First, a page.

With the help of artificial intelligence (AI), an 11th grade student from Quang Tri Province, north-central Vietnam has designed gloves that can help transform sign language into audible speech, allowing hearing-impaired and hearing individuals to better communicate with one another in both English and Vietnamese.
Tran Ngoc Long, an 11th-grade student at Le Quy Don High School for the Gifted in Dong Ha City, Quang Tri Province, may be young, but he already has an ambitious life goal: to improve daily communication between those who can hear and those who cannot through the use of specially designed gloves.
Long first began working on his special gloves for the hearing-impaired about six months ago when he stumbled upon the concept of translation gloves.
Through his research, he discovered that many of the translation gloves available in the market had limitations, such as their capability to translate only individual words.
After several months of effort, Long successfully designed his own pair of gloves that could surpass these limitations.
“The knowledge was entirely new [to me], and there were not many reference materials available," Long said.
"I had to get some assistance from my teacher to research and develop [the gloves].”
Using sensors that are able to detect when the fingers in the gloves move, Long’s translation devices allow full sentences to be translated from sign language into Vietnamese or English.
These bendable sensors were produced using 3D printing, while the signal processing board of the gloves was sourced from China.
The gloves incorporate a smartphone application that employs AI to translate finger and arm gestures into complete sentences.
Thus, an individual need only wear the gloves and use sign language for full sentences to show up on a smartphone.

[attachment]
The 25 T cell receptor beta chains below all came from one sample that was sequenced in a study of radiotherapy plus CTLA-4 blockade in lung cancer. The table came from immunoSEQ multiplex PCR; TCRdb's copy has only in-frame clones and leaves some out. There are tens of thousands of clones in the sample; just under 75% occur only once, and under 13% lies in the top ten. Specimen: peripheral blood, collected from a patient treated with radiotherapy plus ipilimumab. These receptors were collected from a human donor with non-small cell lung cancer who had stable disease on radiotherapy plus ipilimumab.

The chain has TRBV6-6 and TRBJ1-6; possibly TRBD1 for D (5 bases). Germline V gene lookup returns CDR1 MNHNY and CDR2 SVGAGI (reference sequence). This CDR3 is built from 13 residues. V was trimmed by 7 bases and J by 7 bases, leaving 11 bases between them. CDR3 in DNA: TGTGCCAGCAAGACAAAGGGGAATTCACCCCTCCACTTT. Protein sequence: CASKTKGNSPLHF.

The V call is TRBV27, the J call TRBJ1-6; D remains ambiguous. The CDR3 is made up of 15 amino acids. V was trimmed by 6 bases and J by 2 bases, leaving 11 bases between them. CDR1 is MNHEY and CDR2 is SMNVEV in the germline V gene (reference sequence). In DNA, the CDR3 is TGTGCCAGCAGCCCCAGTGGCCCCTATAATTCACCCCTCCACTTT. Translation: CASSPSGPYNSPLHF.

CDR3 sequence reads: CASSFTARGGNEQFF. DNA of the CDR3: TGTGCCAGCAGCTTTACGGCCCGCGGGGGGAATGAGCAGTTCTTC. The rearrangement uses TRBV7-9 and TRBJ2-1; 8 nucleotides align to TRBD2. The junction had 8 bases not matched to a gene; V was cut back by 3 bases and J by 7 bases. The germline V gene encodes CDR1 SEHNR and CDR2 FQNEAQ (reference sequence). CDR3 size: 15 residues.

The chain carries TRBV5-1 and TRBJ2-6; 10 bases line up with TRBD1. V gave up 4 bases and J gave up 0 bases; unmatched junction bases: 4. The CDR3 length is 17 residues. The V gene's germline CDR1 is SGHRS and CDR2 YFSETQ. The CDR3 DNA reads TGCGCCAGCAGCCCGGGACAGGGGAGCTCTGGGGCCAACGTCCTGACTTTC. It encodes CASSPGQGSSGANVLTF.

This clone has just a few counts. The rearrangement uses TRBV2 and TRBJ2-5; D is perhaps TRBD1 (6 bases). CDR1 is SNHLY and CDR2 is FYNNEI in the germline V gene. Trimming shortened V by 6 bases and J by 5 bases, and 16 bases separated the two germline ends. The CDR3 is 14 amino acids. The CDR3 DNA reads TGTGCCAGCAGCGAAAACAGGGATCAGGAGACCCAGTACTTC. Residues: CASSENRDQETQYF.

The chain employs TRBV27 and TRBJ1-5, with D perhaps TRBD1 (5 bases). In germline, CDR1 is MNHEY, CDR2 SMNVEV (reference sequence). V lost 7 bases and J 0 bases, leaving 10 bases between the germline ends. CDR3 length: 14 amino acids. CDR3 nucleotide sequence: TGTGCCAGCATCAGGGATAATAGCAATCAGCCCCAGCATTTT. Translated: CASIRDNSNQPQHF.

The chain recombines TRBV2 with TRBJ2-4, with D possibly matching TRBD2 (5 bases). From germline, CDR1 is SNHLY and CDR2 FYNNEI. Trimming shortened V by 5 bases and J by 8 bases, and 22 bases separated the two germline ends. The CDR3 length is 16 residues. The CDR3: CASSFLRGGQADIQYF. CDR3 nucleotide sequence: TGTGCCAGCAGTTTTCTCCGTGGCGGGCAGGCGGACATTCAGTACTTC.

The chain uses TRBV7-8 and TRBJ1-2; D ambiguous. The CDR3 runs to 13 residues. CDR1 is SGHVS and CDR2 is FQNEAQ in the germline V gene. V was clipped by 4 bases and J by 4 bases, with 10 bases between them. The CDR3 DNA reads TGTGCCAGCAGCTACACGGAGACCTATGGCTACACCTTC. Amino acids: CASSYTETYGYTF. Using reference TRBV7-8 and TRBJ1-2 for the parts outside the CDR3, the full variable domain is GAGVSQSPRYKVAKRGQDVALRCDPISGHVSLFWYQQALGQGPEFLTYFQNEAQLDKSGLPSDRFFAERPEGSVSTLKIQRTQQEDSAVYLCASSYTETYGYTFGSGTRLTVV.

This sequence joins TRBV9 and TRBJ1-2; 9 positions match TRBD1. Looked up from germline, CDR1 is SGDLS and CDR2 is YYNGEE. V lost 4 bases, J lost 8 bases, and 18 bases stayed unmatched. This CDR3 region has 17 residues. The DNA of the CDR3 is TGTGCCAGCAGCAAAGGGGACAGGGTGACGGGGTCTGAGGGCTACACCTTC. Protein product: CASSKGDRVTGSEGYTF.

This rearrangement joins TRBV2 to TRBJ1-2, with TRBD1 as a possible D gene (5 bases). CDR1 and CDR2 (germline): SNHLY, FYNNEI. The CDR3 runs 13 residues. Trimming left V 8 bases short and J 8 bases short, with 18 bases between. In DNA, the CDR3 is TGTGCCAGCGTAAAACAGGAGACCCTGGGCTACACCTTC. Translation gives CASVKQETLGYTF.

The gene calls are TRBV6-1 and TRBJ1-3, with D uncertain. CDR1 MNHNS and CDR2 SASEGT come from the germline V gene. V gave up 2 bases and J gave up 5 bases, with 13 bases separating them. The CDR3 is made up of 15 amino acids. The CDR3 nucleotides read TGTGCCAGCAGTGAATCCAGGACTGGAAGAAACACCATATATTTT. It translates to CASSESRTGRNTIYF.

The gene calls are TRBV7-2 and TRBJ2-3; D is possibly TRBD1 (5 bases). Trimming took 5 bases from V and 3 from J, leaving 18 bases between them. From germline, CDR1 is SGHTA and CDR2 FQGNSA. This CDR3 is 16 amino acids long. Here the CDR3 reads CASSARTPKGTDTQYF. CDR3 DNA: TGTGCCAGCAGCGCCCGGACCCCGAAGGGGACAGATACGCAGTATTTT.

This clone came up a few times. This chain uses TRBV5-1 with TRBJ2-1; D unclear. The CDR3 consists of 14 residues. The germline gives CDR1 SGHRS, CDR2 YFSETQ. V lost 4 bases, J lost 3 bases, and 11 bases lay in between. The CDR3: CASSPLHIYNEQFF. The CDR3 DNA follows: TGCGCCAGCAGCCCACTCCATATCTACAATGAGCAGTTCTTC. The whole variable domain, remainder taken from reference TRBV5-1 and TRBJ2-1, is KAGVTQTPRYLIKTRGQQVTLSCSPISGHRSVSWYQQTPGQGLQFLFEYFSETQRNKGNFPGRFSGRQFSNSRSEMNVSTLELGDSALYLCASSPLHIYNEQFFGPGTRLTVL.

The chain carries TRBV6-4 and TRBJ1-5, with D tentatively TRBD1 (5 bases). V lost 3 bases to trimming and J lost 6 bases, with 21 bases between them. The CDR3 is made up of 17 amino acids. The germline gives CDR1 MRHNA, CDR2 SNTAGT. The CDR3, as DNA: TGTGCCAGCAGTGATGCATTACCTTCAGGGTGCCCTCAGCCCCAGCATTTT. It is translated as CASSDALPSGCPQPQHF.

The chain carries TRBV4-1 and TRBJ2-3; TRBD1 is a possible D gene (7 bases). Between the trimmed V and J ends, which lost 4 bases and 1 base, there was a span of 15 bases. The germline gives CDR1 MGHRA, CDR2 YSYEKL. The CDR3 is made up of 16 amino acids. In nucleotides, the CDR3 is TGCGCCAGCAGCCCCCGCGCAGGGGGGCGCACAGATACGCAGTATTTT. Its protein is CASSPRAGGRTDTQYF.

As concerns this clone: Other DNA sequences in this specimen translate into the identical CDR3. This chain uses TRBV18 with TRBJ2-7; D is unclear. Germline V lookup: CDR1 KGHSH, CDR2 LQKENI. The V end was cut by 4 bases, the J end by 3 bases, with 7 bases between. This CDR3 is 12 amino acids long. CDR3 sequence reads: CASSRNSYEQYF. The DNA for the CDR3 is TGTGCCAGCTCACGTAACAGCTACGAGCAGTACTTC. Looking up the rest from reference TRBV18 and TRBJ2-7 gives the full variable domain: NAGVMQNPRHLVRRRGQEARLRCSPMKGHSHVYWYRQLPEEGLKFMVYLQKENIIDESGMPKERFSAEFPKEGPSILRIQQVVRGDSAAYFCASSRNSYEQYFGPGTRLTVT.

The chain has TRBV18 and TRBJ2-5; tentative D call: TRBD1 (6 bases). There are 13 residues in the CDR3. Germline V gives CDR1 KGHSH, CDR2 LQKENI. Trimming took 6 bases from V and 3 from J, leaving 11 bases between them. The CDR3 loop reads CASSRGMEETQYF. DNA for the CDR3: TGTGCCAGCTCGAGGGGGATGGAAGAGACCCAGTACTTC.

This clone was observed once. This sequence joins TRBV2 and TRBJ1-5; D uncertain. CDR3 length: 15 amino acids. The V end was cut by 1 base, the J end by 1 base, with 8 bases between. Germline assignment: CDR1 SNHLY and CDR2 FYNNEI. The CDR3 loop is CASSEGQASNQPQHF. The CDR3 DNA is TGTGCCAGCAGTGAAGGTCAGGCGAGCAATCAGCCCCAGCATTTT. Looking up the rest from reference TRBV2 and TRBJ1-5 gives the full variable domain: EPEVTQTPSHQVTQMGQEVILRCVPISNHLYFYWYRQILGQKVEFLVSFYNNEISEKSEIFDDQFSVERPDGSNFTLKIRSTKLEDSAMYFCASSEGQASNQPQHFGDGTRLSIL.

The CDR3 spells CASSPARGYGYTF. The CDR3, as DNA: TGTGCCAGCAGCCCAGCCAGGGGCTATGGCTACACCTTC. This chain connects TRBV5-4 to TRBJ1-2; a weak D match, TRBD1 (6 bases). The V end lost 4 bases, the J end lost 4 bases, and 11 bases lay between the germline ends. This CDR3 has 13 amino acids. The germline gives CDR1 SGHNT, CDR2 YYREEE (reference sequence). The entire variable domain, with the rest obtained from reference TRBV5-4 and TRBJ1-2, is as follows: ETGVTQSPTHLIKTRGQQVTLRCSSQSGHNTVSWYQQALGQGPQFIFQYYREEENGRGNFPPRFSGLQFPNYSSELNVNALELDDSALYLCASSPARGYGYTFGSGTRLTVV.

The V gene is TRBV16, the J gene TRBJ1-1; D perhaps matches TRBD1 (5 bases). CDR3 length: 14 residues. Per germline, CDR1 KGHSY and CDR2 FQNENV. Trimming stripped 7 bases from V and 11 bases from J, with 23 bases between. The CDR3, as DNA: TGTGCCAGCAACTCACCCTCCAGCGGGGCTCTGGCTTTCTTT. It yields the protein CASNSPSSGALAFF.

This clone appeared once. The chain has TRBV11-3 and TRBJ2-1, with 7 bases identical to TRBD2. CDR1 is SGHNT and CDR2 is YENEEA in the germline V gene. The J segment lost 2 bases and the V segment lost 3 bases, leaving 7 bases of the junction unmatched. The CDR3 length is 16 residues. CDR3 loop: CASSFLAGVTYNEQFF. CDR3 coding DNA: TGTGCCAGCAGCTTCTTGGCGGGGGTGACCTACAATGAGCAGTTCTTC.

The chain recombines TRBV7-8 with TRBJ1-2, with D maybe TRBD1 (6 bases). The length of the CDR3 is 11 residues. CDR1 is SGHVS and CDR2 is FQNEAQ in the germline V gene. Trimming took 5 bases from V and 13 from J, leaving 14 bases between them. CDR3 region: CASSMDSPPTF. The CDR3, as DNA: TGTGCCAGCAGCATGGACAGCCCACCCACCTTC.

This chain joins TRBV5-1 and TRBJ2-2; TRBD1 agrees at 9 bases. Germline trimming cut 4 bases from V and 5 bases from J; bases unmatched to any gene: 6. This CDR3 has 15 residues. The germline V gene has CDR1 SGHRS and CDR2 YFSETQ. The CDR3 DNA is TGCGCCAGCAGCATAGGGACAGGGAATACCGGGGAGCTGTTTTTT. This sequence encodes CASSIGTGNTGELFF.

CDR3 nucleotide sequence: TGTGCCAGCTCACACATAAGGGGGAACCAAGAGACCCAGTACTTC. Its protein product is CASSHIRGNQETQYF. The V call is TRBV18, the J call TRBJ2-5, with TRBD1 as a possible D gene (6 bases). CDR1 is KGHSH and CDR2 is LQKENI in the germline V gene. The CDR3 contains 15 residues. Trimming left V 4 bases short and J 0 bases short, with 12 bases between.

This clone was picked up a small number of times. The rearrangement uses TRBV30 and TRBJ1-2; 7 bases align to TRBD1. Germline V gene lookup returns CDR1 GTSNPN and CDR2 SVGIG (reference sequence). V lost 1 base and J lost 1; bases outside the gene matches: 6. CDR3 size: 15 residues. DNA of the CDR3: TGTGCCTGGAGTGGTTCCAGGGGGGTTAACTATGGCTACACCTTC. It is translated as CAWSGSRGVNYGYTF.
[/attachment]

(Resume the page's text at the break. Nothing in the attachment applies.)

This application also facilitates two-way communication by converting spoken words from normal individuals into text for deaf people to read.
Ho Dac Vin, an official at the Quang Tri Department of Education and Training, praised Long’s gloves for their natural language handling and ability to effectively convert single words into full sentences.
Long’s project recently clinched two first prizes at a science and technology competition for high school students organized by the provincial Department of Education and Training and a student start-up competition held by the provincial Department of Science and Technology.
The product is set to represent Quang Tri Province in two national competitions.
Looking ahead, Long plans to refine the product to enhance stability and accommodate various hand sizes.
The finished product is budget-friendly and costs less than VND2 million (US$81).
“I aspire to secure investment opportunities for the development of the project, promote the product, and facilitate more convenient communication for deaf individuals in their daily lives," Long said.